I can sympathize with the impact of cleaning out parents' homes. Great strategy in using those "expired" seeds. I too have seed packets I've never found a use for, some purchased, others received as giveaways or such. I just sowed 2 packets of zinnia seeds I received as gifts with purchase in 2017 in one area, I sowed them more closely than I usually would on the assumption that the rate of germination may be low. I'm tempted to include other seed packets with some succulent cuttings as free offerings to neighbors. They probably won't be as well-received as the citrus fruit I've given away during our lockdown but some people might be interested.ReplyDelete
Most of the flower seeds I've grown in the past have a fairly long shelf life. In fact, several varieties of zinnia I grew from seed this year were also from 2017 and the germination rate was really good - 80-100%. I think you have a good chance of getting a bumper crop of blooms from your sowing. It's too bad that more people don't grow from seed - they don't know what they are missing (both in satisfaction and tangible rewards!)Delete
It'll be exciting seeing what comes up, and the bees will love you for it. I'm just the same, I tend to hang onto things for a while before using them, just because I want to enjoy them longer I think, but then things go out of date or we forget about them. I'm trying to change my ways a little.ReplyDelete
I'm trying hard to only buy what I intend to use right away - getting better at it, but not at 100% yet.Delete
I need to follow your lead! I have so many seeds that need planting. I keep waiting for the perfect spot. Seriously I have purchased plants that I have seeds for. Such a great idea to plant them out in a bed. Sometimes seed mixes have plants that I may not want in the garden so I can easily edit them out in the bed and replant others. Thanks for the great tip!ReplyDelete
I have wanted a "holding" bed for a while now and since I'll be cutting down on what I'm growing for the next little while, I figured why not make use of a couple of the beds in this way. I have a feeling I'll end up with one of these beds as a permanent part of the garden.Delete
It sounds like an interesting experiment! I've been using some of my older brassica seeds as microgreens. Even if the germination rate is terrible, the ones that do come up go ahead and make something edible. And I'm not throwing them on the compost pile!ReplyDelete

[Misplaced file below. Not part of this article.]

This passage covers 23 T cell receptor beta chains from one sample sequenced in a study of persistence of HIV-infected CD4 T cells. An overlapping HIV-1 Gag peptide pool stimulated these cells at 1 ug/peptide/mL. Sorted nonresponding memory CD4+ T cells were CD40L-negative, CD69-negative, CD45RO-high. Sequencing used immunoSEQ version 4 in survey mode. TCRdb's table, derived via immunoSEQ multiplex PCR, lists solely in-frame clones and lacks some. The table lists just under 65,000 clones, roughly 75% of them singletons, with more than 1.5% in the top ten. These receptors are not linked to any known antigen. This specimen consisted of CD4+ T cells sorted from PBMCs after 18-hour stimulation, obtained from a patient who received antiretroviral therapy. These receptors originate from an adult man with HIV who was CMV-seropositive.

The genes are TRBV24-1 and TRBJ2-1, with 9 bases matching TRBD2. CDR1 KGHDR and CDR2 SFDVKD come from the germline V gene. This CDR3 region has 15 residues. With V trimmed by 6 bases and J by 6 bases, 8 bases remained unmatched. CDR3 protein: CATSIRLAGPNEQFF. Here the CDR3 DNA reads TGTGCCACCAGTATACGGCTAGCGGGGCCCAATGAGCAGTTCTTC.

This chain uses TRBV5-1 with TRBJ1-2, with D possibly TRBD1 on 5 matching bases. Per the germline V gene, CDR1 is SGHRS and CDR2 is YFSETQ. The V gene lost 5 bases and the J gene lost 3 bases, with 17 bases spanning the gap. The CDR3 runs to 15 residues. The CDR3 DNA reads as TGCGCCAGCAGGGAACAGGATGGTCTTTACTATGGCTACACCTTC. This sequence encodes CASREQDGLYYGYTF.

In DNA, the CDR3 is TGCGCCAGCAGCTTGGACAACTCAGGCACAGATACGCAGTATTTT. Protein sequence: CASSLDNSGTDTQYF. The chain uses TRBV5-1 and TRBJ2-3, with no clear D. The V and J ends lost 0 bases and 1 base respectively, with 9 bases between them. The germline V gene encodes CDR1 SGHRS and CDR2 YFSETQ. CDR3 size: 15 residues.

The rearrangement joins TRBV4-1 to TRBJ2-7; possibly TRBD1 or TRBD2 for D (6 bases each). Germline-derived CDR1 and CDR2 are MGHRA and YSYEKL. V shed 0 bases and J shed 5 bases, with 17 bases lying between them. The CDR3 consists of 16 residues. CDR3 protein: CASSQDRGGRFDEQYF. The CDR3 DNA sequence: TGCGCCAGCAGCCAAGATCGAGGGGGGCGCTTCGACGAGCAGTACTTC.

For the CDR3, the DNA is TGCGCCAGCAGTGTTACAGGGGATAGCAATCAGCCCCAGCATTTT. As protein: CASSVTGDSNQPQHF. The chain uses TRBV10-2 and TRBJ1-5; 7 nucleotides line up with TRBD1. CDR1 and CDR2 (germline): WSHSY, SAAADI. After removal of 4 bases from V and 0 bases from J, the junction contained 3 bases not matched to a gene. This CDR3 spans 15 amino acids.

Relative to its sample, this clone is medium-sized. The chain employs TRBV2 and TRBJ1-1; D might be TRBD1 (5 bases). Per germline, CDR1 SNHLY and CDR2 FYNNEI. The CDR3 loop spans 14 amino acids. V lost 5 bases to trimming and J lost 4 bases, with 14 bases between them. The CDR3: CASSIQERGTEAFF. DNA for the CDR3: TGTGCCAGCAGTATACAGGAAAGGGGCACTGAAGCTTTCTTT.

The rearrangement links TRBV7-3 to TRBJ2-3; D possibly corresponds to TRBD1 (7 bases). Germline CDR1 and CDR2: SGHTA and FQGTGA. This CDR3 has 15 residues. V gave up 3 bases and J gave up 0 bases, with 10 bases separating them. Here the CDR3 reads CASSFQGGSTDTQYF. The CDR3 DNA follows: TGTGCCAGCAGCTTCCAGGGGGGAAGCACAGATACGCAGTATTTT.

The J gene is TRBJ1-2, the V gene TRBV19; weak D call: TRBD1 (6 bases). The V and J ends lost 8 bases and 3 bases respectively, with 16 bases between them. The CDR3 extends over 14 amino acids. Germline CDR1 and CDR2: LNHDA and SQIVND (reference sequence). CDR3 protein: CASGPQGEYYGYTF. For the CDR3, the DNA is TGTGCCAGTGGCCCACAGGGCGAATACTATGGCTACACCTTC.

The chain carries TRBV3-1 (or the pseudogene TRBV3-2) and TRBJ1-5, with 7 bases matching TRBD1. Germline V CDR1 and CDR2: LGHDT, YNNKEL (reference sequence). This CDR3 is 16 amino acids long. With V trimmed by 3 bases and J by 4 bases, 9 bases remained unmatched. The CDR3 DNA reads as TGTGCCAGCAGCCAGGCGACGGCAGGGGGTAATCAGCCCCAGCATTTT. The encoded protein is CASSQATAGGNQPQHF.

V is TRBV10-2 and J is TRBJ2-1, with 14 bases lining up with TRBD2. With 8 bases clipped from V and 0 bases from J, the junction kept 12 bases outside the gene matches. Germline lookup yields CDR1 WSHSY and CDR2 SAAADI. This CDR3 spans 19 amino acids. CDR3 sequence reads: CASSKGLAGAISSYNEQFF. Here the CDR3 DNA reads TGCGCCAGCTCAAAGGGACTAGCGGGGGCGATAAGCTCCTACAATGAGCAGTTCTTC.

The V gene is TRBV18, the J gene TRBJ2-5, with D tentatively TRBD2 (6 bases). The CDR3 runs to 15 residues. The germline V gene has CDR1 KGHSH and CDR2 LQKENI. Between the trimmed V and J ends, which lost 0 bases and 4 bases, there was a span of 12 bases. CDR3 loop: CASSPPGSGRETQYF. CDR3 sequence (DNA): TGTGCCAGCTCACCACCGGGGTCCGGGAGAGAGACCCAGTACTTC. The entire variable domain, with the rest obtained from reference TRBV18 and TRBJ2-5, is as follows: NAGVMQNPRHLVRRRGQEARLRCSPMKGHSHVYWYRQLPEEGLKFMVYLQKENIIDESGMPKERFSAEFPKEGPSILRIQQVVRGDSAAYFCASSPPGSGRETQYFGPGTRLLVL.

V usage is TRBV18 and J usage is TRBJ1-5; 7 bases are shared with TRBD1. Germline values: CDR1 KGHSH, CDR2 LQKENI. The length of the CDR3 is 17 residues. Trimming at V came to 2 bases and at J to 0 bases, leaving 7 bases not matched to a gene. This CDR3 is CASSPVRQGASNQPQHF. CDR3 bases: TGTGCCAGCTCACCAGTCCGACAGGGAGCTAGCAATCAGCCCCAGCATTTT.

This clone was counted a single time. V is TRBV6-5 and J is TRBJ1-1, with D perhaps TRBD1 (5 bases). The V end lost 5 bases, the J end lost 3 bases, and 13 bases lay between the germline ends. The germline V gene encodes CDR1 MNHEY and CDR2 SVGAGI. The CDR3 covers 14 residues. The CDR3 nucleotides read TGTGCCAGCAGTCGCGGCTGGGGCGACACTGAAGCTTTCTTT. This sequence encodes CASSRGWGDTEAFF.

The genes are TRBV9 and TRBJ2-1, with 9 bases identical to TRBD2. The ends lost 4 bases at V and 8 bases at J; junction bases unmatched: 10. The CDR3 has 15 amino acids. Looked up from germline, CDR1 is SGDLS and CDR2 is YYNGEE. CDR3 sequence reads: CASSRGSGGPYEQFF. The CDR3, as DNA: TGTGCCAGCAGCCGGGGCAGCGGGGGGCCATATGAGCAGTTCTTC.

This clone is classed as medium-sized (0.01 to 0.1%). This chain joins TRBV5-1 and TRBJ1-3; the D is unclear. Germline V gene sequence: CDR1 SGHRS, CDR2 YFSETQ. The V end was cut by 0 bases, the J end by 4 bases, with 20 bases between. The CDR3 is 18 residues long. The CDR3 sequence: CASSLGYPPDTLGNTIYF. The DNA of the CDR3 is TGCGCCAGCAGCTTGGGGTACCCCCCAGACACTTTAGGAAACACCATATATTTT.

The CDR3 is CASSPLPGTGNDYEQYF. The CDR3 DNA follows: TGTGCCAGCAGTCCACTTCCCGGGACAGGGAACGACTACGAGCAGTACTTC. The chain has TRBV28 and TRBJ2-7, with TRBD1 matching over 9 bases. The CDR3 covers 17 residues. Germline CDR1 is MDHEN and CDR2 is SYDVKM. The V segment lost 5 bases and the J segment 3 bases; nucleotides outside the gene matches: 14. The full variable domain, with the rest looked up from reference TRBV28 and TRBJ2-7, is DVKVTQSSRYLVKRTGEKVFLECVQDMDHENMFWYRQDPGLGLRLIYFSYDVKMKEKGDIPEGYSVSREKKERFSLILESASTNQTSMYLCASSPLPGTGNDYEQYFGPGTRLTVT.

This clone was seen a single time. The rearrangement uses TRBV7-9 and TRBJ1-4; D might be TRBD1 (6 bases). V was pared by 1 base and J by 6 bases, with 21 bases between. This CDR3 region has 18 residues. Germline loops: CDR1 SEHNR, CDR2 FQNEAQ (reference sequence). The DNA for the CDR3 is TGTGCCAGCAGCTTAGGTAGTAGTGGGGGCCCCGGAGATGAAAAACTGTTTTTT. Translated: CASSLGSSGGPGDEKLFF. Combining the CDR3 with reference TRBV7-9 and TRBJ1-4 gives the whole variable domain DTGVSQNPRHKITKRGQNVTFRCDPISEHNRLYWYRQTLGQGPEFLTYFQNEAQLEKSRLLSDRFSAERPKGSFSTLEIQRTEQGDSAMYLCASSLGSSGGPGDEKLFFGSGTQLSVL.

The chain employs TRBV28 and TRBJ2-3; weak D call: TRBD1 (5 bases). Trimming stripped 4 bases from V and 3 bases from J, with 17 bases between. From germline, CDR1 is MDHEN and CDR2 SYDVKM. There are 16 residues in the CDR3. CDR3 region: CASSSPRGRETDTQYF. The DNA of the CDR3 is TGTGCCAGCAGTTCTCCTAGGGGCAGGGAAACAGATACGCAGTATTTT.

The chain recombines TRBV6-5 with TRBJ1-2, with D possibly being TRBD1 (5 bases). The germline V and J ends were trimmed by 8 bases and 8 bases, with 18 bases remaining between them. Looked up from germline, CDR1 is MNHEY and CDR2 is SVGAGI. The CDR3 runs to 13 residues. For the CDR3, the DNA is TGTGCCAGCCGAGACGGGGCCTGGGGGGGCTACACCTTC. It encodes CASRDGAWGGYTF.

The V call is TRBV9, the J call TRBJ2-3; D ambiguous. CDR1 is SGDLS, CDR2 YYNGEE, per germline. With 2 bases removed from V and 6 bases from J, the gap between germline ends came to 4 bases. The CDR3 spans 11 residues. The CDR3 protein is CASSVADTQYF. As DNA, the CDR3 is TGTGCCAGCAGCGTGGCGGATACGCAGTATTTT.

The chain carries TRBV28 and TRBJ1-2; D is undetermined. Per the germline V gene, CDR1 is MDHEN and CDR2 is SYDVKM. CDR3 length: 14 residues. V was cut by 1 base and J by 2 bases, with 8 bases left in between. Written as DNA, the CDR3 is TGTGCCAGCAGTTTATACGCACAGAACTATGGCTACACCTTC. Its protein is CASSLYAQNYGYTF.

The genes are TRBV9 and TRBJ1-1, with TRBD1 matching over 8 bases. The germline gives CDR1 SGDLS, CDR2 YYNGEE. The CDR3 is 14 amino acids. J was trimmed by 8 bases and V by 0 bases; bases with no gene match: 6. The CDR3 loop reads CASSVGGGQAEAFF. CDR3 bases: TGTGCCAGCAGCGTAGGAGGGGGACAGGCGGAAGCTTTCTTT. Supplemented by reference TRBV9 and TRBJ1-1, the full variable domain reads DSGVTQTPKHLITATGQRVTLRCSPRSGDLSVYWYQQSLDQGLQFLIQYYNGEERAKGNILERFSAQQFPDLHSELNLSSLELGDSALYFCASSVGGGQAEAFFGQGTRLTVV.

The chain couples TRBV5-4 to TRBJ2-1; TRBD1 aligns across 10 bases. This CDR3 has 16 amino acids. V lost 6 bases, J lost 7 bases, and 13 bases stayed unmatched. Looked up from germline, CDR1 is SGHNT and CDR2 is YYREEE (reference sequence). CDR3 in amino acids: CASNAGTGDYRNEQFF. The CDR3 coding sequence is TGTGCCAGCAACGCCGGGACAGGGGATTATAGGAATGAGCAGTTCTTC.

Another great idea! I do hate throwing things out that could have been put to good use.Delete
It would help if some packets had fewer seeds. Some can never be used up in what amounts to a reasonable time frame.ReplyDelete
True, esp. when it comes to veg where you want a variety of different ones instead of a whole bed with a single variety, like tomatoes.Delete
This is such a great idea, Margaret! I've used a few more seeds this year, too, and like you I tend to "collect" too many packets and never use them. It's fun to try--even those that are potentially a little too old. I'm having to use critter-discouraging grids, though, because the chipmunks and squirrels are really bad this year! They're digging through lava rock to get into the soil in my pots. I'm starting to wonder if they're going for the tulip bulbs, because that's the only new thing in my pots this year. Good luck! Keep us posted!ReplyDelete
Oh no....those dang critters! I had a bit of digging in my beds right at the beginning too - in fact I found one of the herb bombs on top of the bed, "exploded" at the hands of, most likely, a squirrel. I reburied what was left of it and then covered the beds with Agribon. This type of issue usually only happens when the beds are empty so I'll be able to remove it once I see signs of life & fingers crossed (for both of us) that they will leave things alone.Delete
I applaud your determination to go from storing all kinds of garden stuff to actually using it. I've tried to do the same with a bunch of the freebies leftover from old Garden Blogger Flings, many of which just sat on a shelf for years.ReplyDelete
Several of these packets were from the GBF - feels good to finally use them!Delete
I think I must be that one odd gardener that doesn't horde seeds. I tend to plant most of what I purchase every year. I hope everything sprouts!ReplyDelete
Ha! Yup - you're a strange one (but wonderfully so!) ;)Delete